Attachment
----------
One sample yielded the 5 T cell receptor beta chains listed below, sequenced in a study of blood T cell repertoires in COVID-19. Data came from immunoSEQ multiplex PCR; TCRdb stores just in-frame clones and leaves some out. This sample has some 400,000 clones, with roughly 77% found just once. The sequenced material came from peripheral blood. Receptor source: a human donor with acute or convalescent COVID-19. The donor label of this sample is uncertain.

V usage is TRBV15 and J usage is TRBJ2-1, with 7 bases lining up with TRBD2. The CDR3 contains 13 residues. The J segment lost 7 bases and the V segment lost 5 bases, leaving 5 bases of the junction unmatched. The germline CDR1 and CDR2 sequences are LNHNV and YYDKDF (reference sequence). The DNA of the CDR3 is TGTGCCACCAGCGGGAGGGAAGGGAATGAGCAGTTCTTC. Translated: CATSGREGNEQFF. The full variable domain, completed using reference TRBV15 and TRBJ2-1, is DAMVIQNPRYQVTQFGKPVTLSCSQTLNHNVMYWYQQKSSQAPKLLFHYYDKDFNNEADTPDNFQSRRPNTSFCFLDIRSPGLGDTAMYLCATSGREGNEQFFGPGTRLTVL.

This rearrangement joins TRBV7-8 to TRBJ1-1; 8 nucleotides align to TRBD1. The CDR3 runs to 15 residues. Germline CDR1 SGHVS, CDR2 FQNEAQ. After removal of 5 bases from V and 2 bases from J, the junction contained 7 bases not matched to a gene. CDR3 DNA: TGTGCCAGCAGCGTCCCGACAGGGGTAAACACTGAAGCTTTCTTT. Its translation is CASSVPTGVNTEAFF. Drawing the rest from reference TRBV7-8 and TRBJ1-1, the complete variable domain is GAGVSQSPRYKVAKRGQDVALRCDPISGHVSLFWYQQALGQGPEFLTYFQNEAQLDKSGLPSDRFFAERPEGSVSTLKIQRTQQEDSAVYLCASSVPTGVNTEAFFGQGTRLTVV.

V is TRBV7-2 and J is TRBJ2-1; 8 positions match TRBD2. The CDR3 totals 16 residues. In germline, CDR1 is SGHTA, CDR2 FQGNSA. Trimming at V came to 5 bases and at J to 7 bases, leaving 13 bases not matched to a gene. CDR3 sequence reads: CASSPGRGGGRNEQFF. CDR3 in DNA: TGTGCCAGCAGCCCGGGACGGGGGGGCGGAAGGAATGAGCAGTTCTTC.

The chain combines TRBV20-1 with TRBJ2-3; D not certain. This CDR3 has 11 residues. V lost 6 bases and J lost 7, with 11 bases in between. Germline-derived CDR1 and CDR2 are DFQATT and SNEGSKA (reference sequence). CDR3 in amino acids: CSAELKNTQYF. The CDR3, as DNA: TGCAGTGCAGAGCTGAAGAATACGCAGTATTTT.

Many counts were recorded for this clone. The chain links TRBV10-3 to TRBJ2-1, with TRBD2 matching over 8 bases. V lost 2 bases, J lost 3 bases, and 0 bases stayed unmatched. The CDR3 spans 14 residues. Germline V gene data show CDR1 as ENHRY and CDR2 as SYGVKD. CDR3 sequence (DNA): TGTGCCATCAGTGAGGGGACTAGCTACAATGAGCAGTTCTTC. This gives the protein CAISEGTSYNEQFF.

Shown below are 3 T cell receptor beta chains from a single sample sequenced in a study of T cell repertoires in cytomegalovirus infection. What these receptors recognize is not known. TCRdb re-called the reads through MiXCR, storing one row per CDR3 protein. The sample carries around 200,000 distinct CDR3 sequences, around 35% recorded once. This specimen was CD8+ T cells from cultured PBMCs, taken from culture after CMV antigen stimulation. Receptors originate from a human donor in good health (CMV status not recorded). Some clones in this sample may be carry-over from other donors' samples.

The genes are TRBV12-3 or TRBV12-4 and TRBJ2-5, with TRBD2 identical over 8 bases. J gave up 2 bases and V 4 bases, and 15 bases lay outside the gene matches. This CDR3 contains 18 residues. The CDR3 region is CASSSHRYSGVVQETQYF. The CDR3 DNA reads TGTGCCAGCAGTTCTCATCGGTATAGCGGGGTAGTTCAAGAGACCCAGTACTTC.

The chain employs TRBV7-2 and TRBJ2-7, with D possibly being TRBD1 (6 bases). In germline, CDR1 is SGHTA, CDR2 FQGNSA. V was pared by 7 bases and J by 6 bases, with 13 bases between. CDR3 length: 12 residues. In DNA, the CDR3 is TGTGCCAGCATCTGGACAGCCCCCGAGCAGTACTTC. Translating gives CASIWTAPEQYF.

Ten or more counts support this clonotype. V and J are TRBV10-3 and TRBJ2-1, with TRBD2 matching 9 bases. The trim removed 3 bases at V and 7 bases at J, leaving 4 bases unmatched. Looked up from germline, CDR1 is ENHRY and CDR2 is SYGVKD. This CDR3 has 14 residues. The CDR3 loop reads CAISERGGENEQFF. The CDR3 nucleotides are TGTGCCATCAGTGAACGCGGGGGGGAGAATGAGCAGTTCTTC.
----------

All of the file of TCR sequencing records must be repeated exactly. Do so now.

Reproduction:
One sample yielded the 5 T cell receptor beta chains listed below, sequenced in a study of blood T cell repertoires in COVID-19. Data came from immunoSEQ multiplex PCR; TCRdb stores just in-frame clones and leaves some out. This sample has some 400,000 clones, with roughly 77% found just once. The sequenced material came from peripheral blood. Receptor source: a human donor with acute or convalescent COVID-19. The donor label of this sample is uncertain.

V usage is TRBV15 and J usage is TRBJ2-1, with 7 bases lining up with TRBD2. The CDR3 contains 13 residues. The J segment lost 7 bases and the V segment lost 5 bases, leaving 5 bases of the junction unmatched. The germline CDR1 and CDR2 sequences are LNHNV and YYDKDF (reference sequence). The DNA of the CDR3 is TGTGCCACCAGCGGGAGGGAAGGGAATGAGCAGTTCTTC. Translated: CATSGREGNEQFF. The full variable domain, completed using reference TRBV15 and TRBJ2-1, is DAMVIQNPRYQVTQFGKPVTLSCSQTLNHNVMYWYQQKSSQAPKLLFHYYDKDFNNEADTPDNFQSRRPNTSFCFLDIRSPGLGDTAMYLCATSGREGNEQFFGPGTRLTVL.

This rearrangement joins TRBV7-8 to TRBJ1-1; 8 nucleotides align to TRBD1. The CDR3 runs to 15 residues. Germline CDR1 SGHVS, CDR2 FQNEAQ. After removal of 5 bases from V and 2 bases from J, the junction contained 7 bases not matched to a gene. CDR3 DNA: TGTGCCAGCAGCGTCCCGACAGGGGTAAACACTGAAGCTTTCTTT. Its translation is CASSVPTGVNTEAFF. Drawing the rest from reference TRBV7-8 and TRBJ1-1, the complete variable domain is GAGVSQSPRYKVAKRGQDVALRCDPISGHVSLFWYQQALGQGPEFLTYFQNEAQLDKSGLPSDRFFAERPEGSVSTLKIQRTQQEDSAVYLCASSVPTGVNTEAFFGQGTRLTVV.

V is TRBV7-2 and J is TRBJ2-1; 8 positions match TRBD2. The CDR3 totals 16 residues. In germline, CDR1 is SGHTA, CDR2 FQGNSA. Trimming at V came to 5 bases and at J to 7 bases, leaving 13 bases not matched to a gene. CDR3 sequence reads: CASSPGRGGGRNEQFF. CDR3 in DNA: TGTGCCAGCAGCCCGGGACGGGGGGGCGGAAGGAATGAGCAGTTCTTC.

The chain combines TRBV20-1 with TRBJ2-3; D not certain. This CDR3 has 11 residues. V lost 6 bases and J lost 7, with 11 bases in between. Germline-derived CDR1 and CDR2 are DFQATT and SNEGSKA (reference sequence). CDR3 in amino acids: CSAELKNTQYF. The CDR3, as DNA: TGCAGTGCAGAGCTGAAGAATACGCAGTATTTT.

Many counts were recorded for this clone. The chain links TRBV10-3 to TRBJ2-1, with TRBD2 matching over 8 bases. V lost 2 bases, J lost 3 bases, and 0 bases stayed unmatched. The CDR3 spans 14 residues. Germline V gene data show CDR1 as ENHRY and CDR2 as SYGVKD. CDR3 sequence (DNA): TGTGCCATCAGTGAGGGGACTAGCTACAATGAGCAGTTCTTC. This gives the protein CAISEGTSYNEQFF.

Shown below are 3 T cell receptor beta chains from a single sample sequenced in a study of T cell repertoires in cytomegalovirus infection. What these receptors recognize is not known. TCRdb re-called the reads through MiXCR, storing one row per CDR3 protein. The sample carries around 200,000 distinct CDR3 sequences, around 35% recorded once. This specimen was CD8+ T cells from cultured PBMCs, taken from culture after CMV antigen stimulation. Receptors originate from a human donor in good health (CMV status not recorded). Some clones in this sample may be carry-over from other donors' samples.

The genes are TRBV12-3 or TRBV12-4 and TRBJ2-5, with TRBD2 identical over 8 bases. J gave up 2 bases and V 4 bases, and 15 bases lay outside the gene matches. This CDR3 contains 18 residues. The CDR3 region is CASSSHRYSGVVQETQYF. The CDR3 DNA reads TGTGCCAGCAGTTCTCATCGGTATAGCGGGGTAGTTCAAGAGACCCAGTACTTC.

The chain employs TRBV7-2 and TRBJ2-7, with D possibly being TRBD1 (6 bases). In germline, CDR1 is SGHTA, CDR2 FQGNSA. V was pared by 7 bases and J by 6 bases, with 13 bases between. CDR3 length: 12 residues. In DNA, the CDR3 is TGTGCCAGCATCTGGACAGCCCCCGAGCAGTACTTC. Translating gives CASIWTAPEQYF.

Ten or more counts support this clonotype. V and J are TRBV10-3 and TRBJ2-1, with TRBD2 matching 9 bases. The trim removed 3 bases at V and 7 bases at J, leaving 4 bases unmatched. Looked up from germline, CDR1 is ENHRY and CDR2 is SYGVKD. This CDR3 has 14 residues. The CDR3 loop reads CAISERGGENEQFF. The CDR3 nucleotides are TGTGCCATCAGTGAACGCGGGGGGGAGAATGAGCAGTTCTTC.